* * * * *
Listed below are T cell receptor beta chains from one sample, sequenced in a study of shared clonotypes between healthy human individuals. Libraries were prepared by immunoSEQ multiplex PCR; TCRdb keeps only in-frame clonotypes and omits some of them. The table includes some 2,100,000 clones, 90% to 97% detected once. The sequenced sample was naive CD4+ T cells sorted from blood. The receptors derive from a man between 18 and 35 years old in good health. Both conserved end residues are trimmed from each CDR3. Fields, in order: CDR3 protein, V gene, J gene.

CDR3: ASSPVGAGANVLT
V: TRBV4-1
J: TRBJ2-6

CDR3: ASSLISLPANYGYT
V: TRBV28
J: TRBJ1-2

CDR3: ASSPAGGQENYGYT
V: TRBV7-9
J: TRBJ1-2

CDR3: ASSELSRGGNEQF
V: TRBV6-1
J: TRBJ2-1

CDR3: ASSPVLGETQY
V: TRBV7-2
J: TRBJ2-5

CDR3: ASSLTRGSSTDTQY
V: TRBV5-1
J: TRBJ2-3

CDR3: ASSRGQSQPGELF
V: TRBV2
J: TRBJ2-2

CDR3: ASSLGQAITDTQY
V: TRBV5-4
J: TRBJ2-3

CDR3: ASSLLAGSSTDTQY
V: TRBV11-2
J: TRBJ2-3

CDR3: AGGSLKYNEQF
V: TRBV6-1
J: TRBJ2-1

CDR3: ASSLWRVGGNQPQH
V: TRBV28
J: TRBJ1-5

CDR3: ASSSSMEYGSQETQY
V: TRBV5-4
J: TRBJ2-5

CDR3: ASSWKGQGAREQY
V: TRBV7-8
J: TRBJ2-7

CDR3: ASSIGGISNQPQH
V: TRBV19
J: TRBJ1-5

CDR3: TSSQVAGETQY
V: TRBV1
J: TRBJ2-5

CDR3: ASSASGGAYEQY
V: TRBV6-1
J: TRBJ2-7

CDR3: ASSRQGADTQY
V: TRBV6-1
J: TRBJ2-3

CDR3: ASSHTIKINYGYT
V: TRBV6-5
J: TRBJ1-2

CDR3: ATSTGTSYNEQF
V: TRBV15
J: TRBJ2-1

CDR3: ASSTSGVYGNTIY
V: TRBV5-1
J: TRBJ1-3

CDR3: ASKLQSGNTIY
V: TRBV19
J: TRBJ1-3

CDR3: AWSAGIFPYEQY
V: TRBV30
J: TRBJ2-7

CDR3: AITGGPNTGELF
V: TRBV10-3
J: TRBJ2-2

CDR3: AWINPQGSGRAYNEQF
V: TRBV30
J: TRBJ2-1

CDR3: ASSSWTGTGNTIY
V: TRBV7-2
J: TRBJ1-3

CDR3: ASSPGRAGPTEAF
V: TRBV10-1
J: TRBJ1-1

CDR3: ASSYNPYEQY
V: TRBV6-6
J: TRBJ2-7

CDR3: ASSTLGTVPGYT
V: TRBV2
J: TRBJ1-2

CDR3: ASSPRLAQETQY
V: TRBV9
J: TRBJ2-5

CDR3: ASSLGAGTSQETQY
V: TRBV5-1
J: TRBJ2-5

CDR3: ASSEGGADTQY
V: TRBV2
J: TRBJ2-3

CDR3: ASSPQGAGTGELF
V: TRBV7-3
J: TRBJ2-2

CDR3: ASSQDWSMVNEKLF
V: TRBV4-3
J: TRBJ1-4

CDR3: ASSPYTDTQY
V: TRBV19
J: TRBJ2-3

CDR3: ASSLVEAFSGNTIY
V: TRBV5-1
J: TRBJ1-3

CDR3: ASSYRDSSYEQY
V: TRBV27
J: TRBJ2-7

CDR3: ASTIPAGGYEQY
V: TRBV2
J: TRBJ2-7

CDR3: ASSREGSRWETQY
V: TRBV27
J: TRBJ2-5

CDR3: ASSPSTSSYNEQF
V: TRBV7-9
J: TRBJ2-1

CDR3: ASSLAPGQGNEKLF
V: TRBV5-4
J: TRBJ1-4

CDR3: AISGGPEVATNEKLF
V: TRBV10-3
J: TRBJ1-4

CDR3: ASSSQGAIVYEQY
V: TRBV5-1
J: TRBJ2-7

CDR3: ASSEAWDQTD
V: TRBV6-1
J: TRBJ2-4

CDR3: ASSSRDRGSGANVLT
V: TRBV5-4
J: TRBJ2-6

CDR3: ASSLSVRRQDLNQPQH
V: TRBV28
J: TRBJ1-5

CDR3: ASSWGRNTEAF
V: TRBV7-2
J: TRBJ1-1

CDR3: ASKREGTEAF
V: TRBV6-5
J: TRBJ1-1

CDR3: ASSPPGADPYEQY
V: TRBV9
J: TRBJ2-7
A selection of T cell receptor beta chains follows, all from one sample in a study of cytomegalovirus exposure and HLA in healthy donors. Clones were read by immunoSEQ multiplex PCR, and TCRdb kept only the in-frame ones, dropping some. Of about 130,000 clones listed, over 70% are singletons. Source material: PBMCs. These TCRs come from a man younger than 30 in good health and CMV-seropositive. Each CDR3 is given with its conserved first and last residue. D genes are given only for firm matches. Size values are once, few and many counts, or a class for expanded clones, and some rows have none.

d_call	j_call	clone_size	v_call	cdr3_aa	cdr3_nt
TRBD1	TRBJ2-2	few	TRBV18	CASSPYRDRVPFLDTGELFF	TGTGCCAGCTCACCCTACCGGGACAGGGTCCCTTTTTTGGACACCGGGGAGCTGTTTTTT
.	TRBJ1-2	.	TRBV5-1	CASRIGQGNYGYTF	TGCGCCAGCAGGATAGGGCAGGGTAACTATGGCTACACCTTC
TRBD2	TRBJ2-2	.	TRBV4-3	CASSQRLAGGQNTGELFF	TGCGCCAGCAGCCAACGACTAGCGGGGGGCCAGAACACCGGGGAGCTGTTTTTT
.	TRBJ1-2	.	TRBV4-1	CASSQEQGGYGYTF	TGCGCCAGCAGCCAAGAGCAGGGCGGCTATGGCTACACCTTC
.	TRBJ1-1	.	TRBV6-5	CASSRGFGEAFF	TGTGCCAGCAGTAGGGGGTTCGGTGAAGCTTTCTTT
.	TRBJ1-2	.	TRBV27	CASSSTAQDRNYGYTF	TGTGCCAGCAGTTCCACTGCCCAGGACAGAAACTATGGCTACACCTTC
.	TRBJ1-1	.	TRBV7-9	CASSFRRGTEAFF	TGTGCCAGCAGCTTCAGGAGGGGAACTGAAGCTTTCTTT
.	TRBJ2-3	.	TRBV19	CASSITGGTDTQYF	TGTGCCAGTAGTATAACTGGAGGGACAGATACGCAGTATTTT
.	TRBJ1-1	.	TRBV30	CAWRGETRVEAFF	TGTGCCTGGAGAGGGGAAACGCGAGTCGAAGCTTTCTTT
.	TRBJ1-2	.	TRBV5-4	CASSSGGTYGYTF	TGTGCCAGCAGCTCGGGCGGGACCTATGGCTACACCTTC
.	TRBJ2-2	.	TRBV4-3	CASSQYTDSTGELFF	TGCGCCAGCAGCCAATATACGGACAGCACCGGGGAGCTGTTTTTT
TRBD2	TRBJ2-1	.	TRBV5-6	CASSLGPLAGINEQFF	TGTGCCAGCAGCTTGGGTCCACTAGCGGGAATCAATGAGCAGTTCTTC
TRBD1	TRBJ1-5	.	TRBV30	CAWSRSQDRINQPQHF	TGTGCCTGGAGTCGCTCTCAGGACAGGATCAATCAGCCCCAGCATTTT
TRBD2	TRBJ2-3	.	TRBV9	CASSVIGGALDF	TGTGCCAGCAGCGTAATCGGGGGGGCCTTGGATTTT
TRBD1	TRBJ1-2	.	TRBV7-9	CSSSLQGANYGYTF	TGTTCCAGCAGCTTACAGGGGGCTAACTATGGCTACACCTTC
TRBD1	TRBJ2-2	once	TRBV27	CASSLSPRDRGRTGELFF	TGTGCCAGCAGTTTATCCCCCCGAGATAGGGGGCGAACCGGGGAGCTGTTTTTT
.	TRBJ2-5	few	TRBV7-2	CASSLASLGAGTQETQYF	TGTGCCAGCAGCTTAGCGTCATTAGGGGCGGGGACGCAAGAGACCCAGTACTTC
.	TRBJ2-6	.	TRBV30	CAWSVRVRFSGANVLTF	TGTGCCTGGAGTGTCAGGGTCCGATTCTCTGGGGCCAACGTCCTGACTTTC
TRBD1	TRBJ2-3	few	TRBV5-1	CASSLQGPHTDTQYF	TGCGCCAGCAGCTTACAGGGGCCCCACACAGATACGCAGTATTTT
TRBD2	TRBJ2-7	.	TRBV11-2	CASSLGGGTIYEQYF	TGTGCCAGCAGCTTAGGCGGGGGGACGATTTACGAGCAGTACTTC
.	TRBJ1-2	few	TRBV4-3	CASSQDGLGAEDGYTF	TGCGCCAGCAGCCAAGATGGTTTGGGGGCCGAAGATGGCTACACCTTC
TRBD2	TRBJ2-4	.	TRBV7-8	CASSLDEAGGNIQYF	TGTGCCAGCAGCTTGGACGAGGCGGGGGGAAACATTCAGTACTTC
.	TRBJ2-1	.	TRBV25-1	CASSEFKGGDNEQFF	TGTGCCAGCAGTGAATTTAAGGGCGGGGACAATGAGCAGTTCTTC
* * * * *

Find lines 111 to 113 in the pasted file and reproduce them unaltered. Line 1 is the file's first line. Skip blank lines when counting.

V: TRBV2
J: TRBJ2-7

CDR3: ASSREGSRWETQY